Health

Your New Year Resolution Might not Happen in 2019 (and That’s Okay)

Honestly, the only reaction I have to those memes and posts about how there’s ‘still time’ is well-emphasized profanity, and the only advice I have for people who are bothered by them is to get off social media for a little while.” —Samantha L. 36

3. Not hitting one specific goal shouldn’t negate all the other amazing things you did accomplish along the way.

“I wanted to lose weight, but here I am, still thick! I started going to the gym at the beginning of this year, and I changed a lot of eating habits as well. Those new routines have stuck, but the weight has stuck around as well. I could feel bummed about not meeting my goal, but this year brought me so many blessings (a new job, a great relationship, and a new apartment) that I can’t be bothered feeling bad over the pounds that have come along for the ride. So, when I see tweets saying that I can still do it, my response is MIND YOUR OWN BUSINESS.

No matter what your goals are, January 1st is going to happen and, God-willing, it will be like any other year. You’ll have 365 more days to accomplish whatever the hell you want to conquer.” —Jana Q.*, 27

4. It’s perfectly okay to reassess your goals rather than rush to accomplish them by some arbitrary date and time.

“This year, I was determined to complete the second draft of my novel-in-progress, which essentially meant re-writing a majority of the 300+ pages I wrote in the years leading up to 2019. Though I knew it was quite an undertaking, and one I was definitely nervous about, I was optimistic.

A few months ago, I realized I may have bitten off more than I could chew. Once I was able to let go of the pressure I put on myself, it felt incredibly liberating. I realized I had been holding my breath, waiting to accomplish my goal, and I was able to breathe once I accepted that it wasn’t going to happen in the timeline I set for myself. I’m a little over halfway finished at this point, and I’m proud of myself for accomplishing as much as I did.

I find that we, as a society, put enough pressure on ourselves and don’t need outside forces like social media making the situation worse. Urging people to rush their goals can lead to crappy results, undue stress, or even health issues depending on what one’s goals are. It’s perfectly acceptable to reassess the goals that were set at the beginning of the year and create new priorities for 2020.” —Tina P.*, 30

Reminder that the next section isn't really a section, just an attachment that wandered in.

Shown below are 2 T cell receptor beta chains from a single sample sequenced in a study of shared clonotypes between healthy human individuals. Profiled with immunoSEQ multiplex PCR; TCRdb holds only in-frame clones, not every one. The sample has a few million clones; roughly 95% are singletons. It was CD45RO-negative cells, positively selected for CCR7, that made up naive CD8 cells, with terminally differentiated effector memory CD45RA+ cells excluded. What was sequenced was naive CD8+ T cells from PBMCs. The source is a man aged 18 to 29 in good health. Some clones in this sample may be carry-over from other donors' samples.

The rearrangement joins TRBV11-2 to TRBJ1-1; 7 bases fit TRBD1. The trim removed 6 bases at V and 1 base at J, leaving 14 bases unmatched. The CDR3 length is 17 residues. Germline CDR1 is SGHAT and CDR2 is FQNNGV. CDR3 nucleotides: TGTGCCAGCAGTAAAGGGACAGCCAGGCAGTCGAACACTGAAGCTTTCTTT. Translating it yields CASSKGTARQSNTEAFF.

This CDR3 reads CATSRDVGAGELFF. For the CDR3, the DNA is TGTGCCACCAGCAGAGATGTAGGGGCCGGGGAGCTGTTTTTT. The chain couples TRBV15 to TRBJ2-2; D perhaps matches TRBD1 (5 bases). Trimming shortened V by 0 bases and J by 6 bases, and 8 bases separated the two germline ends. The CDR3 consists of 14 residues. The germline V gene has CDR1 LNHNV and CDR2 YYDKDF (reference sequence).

5. It’s important to honor your own pace instead of comparing your progress to someone else’s.

“My goal for this year was to work out and meditate more. I started the year strong and then my routine gradually fell apart. I’m in my first year of graduate school, and the workload killed all motivation. To be honest, I stopped doing any kind of working out towards the end of the year, but I feel okay about it. I studied hard and passed the first semester, so it balances out.

Those social media posts do remind me that there are so many goals I’ve made for myself over the years, and I’m not where I want to be yet. But I’ve made a ton of progress, and I am all about going at my own pace. So I’m going to continue to do the best I can to balance my competing priorities and pray it all works out.” —Mali A., 35.

6. It feels really good to say, “It’s just not going to get done this year.” And that’s okay.

“This year I’d hoped to finish creative projects—a few plays and a poetry collection—that have been looming in the background. At the start of the year I was super excited, and that continued throughout the year. I was super motivated at times, and not so motivated at other times.

Somewhere along the line, I realized these projects are going to take a while, and that’s perfectly fine. I have other obligations, a job, and an entire family. So it feels terrific to say, ‘It’s not going to get done this year.’ There are only so many hours in the day.

I don’t let the social media posts get to me; I’m indifferent about them, but if they are bothering you, try to remember that you can take as much time as you need. There’s always next year.” —Yani P., 41

*Quotes have been edited for clarity.

Name has been changed upon request.

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